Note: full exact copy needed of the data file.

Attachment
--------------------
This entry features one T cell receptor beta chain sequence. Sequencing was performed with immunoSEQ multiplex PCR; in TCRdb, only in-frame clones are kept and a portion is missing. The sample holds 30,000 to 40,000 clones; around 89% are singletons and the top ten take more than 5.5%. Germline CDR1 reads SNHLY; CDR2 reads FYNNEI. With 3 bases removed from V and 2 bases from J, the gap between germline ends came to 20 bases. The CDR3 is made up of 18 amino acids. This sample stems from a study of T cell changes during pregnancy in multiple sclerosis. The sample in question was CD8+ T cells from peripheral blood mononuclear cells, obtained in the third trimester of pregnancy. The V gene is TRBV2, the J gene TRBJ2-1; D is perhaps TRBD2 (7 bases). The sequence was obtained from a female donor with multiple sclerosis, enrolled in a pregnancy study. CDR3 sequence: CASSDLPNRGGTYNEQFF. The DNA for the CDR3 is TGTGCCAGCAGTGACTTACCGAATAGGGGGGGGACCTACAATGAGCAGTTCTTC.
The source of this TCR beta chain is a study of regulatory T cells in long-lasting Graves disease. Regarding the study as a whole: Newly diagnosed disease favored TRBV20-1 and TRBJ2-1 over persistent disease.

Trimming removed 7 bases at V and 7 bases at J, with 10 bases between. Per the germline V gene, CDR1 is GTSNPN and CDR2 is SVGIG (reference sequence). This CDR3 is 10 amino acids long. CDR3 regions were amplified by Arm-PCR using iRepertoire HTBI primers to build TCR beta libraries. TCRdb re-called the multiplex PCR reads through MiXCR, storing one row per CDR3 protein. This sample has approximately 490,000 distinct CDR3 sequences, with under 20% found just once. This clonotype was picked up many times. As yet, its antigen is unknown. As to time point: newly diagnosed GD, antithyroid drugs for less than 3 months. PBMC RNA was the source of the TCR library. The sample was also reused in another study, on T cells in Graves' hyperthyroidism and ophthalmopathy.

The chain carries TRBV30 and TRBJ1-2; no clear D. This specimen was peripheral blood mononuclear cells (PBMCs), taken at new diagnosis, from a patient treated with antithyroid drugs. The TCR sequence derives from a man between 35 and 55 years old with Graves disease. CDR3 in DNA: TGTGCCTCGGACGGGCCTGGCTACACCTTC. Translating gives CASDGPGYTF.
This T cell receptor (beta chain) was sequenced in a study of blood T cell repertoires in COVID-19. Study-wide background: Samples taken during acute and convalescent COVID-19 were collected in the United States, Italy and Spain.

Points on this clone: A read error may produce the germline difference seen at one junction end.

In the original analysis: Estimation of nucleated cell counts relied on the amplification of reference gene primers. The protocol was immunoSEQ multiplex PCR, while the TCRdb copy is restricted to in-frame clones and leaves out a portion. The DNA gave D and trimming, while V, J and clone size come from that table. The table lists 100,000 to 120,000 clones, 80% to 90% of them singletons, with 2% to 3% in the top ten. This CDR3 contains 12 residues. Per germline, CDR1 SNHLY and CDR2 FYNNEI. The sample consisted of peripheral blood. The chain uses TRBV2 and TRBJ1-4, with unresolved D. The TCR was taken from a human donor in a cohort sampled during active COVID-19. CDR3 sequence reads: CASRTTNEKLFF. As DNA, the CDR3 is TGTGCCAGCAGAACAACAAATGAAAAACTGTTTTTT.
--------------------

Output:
This entry features one T cell receptor beta chain sequence. Sequencing was performed with immunoSEQ multiplex PCR; in TCRdb, only in-frame clones are kept and a portion is missing. The sample holds 30,000 to 40,000 clones; around 89% are singletons and the top ten take more than 5.5%. Germline CDR1 reads SNHLY; CDR2 reads FYNNEI. With 3 bases removed from V and 2 bases from J, the gap between germline ends came to 20 bases. The CDR3 is made up of 18 amino acids. This sample stems from a study of T cell changes during pregnancy in multiple sclerosis. The sample in question was CD8+ T cells from peripheral blood mononuclear cells, obtained in the third trimester of pregnancy. The V gene is TRBV2, the J gene TRBJ2-1; D is perhaps TRBD2 (7 bases). The sequence was obtained from a female donor with multiple sclerosis, enrolled in a pregnancy study. CDR3 sequence: CASSDLPNRGGTYNEQFF. The DNA for the CDR3 is TGTGCCAGCAGTGACTTACCGAATAGGGGGGGGACCTACAATGAGCAGTTCTTC.
The source of this TCR beta chain is a study of regulatory T cells in long-lasting Graves disease. Regarding the study as a whole: Newly diagnosed disease favored TRBV20-1 and TRBJ2-1 over persistent disease.

Trimming removed 7 bases at V and 7 bases at J, with 10 bases between. Per the germline V gene, CDR1 is GTSNPN and CDR2 is SVGIG (reference sequence). This CDR3 is 10 amino acids long. CDR3 regions were amplified by Arm-PCR using iRepertoire HTBI primers to build TCR beta libraries. TCRdb re-called the multiplex PCR reads through MiXCR, storing one row per CDR3 protein. This sample has approximately 490,000 distinct CDR3 sequences, with under 20% found just once. This clonotype was picked up many times. As yet, its antigen is unknown. As to time point: newly diagnosed GD, antithyroid drugs for less than 3 months. PBMC RNA was the source of the TCR library. The sample was also reused in another study, on T cells in Graves' hyperthyroidism and ophthalmopathy.

The chain carries TRBV30 and TRBJ1-2; no clear D. This specimen was peripheral blood mononuclear cells (PBMCs), taken at new diagnosis, from a patient treated with antithyroid drugs. The TCR sequence derives from a man between 35 and 55 years old with Graves disease. CDR3 in DNA: TGTGCCTCGGACGGGCCTGGCTACACCTTC. Translating gives CASDGPGYTF.
This T cell receptor (beta chain) was sequenced in a study of blood T cell repertoires in COVID-19. Study-wide background: Samples taken during acute and convalescent COVID-19 were collected in the United States, Italy and Spain.

Points on this clone: A read error may produce the germline difference seen at one junction end.

In the original analysis: Estimation of nucleated cell counts relied on the amplification of reference gene primers. The protocol was immunoSEQ multiplex PCR, while the TCRdb copy is restricted to in-frame clones and leaves out a portion. The DNA gave D and trimming, while V, J and clone size come from that table. The table lists 100,000 to 120,000 clones, 80% to 90% of them singletons, with 2% to 3% in the top ten. This CDR3 contains 12 residues. Per germline, CDR1 SNHLY and CDR2 FYNNEI. The sample consisted of peripheral blood. The chain uses TRBV2 and TRBJ1-4, with unresolved D. The TCR was taken from a human donor in a cohort sampled during active COVID-19. CDR3 sequence reads: CASRTTNEKLFF. As DNA, the CDR3 is TGTGCCAGCAGAACAACAAATGAAAAACTGTTTTTT.